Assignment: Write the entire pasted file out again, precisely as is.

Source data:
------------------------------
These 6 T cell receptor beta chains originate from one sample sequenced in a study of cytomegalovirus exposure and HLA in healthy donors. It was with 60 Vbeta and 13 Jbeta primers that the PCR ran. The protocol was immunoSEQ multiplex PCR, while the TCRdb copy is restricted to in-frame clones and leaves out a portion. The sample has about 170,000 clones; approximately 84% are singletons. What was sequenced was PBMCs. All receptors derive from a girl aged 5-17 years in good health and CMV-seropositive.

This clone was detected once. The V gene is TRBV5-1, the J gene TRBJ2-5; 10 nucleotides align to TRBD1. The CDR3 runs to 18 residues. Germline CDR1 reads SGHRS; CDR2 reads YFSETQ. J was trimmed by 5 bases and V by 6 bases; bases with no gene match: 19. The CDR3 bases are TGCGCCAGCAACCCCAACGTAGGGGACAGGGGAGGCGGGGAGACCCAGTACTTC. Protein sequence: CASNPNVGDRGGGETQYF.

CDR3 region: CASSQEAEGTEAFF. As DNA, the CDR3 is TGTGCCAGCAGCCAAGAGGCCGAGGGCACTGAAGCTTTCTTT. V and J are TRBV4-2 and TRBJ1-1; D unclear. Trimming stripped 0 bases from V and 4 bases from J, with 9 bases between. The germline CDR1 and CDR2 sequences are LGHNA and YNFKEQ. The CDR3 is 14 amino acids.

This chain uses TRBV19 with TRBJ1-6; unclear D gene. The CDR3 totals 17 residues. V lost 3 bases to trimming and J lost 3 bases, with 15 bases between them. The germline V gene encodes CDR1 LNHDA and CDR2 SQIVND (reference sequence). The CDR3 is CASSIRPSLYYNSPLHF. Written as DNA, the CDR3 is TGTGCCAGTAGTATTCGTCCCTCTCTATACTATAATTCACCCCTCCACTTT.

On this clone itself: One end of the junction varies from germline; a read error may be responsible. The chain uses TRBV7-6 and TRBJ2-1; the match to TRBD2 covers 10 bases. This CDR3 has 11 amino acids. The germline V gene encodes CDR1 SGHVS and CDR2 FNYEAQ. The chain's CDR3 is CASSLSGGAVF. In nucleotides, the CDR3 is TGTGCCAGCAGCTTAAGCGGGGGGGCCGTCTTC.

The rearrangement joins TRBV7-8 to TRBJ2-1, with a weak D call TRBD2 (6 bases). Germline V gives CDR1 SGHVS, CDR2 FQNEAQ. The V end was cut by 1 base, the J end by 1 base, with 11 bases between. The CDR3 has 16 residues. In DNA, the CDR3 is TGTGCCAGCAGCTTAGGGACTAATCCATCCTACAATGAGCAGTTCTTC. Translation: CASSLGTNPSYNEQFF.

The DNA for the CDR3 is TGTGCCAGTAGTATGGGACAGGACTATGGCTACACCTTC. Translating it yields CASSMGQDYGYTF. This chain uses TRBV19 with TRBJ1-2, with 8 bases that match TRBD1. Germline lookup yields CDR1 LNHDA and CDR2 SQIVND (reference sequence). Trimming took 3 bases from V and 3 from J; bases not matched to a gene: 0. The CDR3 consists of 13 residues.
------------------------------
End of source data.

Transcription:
These 6 T cell receptor beta chains originate from one sample sequenced in a study of cytomegalovirus exposure and HLA in healthy donors. It was with 60 Vbeta and 13 Jbeta primers that the PCR ran. The protocol was immunoSEQ multiplex PCR, while the TCRdb copy is restricted to in-frame clones and leaves out a portion. The sample has about 170,000 clones; approximately 84% are singletons. What was sequenced was PBMCs. All receptors derive from a girl aged 5-17 years in good health and CMV-seropositive.

This clone was detected once. The V gene is TRBV5-1, the J gene TRBJ2-5; 10 nucleotides align to TRBD1. The CDR3 runs to 18 residues. Germline CDR1 reads SGHRS; CDR2 reads YFSETQ. J was trimmed by 5 bases and V by 6 bases; bases with no gene match: 19. The CDR3 bases are TGCGCCAGCAACCCCAACGTAGGGGACAGGGGAGGCGGGGAGACCCAGTACTTC. Protein sequence: CASNPNVGDRGGGETQYF.

CDR3 region: CASSQEAEGTEAFF. As DNA, the CDR3 is TGTGCCAGCAGCCAAGAGGCCGAGGGCACTGAAGCTTTCTTT. V and J are TRBV4-2 and TRBJ1-1; D unclear. Trimming stripped 0 bases from V and 4 bases from J, with 9 bases between. The germline CDR1 and CDR2 sequences are LGHNA and YNFKEQ. The CDR3 is 14 amino acids.

This chain uses TRBV19 with TRBJ1-6; unclear D gene. The CDR3 totals 17 residues. V lost 3 bases to trimming and J lost 3 bases, with 15 bases between them. The germline V gene encodes CDR1 LNHDA and CDR2 SQIVND (reference sequence). The CDR3 is CASSIRPSLYYNSPLHF. Written as DNA, the CDR3 is TGTGCCAGTAGTATTCGTCCCTCTCTATACTATAATTCACCCCTCCACTTT.

On this clone itself: One end of the junction varies from germline; a read error may be responsible. The chain uses TRBV7-6 and TRBJ2-1; the match to TRBD2 covers 10 bases. This CDR3 has 11 amino acids. The germline V gene encodes CDR1 SGHVS and CDR2 FNYEAQ. The chain's CDR3 is CASSLSGGAVF. In nucleotides, the CDR3 is TGTGCCAGCAGCTTAAGCGGGGGGGCCGTCTTC.

The rearrangement joins TRBV7-8 to TRBJ2-1, with a weak D call TRBD2 (6 bases). Germline V gives CDR1 SGHVS, CDR2 FQNEAQ. The V end was cut by 1 base, the J end by 1 base, with 11 bases between. The CDR3 has 16 residues. In DNA, the CDR3 is TGTGCCAGCAGCTTAGGGACTAATCCATCCTACAATGAGCAGTTCTTC. Translation: CASSLGTNPSYNEQFF.

The DNA for the CDR3 is TGTGCCAGTAGTATGGGACAGGACTATGGCTACACCTTC. Translating it yields CASSMGQDYGYTF. This chain uses TRBV19 with TRBJ1-2, with 8 bases that match TRBD1. Germline lookup yields CDR1 LNHDA and CDR2 SQIVND (reference sequence). Trimming took 3 bases from V and 3 from J; bases not matched to a gene: 0. The CDR3 consists of 13 residues.